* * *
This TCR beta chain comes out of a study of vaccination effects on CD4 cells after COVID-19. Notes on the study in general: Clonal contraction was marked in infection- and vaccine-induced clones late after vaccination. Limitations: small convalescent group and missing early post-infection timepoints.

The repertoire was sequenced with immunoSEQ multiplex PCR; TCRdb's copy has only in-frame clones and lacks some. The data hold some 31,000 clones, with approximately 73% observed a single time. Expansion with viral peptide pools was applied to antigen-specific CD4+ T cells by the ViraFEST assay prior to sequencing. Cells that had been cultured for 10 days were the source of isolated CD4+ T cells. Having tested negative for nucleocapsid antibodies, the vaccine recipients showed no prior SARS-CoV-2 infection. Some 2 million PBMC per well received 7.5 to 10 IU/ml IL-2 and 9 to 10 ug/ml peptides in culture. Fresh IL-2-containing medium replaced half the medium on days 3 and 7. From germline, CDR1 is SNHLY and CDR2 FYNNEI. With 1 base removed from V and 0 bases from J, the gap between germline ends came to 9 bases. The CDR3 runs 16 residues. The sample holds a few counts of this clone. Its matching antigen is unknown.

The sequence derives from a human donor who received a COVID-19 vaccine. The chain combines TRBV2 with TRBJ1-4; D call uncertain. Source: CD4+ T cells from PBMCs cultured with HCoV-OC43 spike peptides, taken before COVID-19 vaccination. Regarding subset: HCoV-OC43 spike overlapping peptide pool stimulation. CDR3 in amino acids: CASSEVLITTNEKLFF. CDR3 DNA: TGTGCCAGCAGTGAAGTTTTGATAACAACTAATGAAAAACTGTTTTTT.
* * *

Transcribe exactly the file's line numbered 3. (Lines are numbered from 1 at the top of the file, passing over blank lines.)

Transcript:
The sequence derives from a human donor who received a COVID-19 vaccine. The chain combines TRBV2 with TRBJ1-4; D call uncertain. Source: CD4+ T cells from PBMCs cultured with HCoV-OC43 spike peptides, taken before COVID-19 vaccination. Regarding subset: HCoV-OC43 spike overlapping peptide pool stimulation. CDR3 in amino acids: CASSEVLITTNEKLFF. CDR3 DNA: TGTGCCAGCAGTGAAGTTTTGATAACAACTAATGAAAAACTGTTTTTT.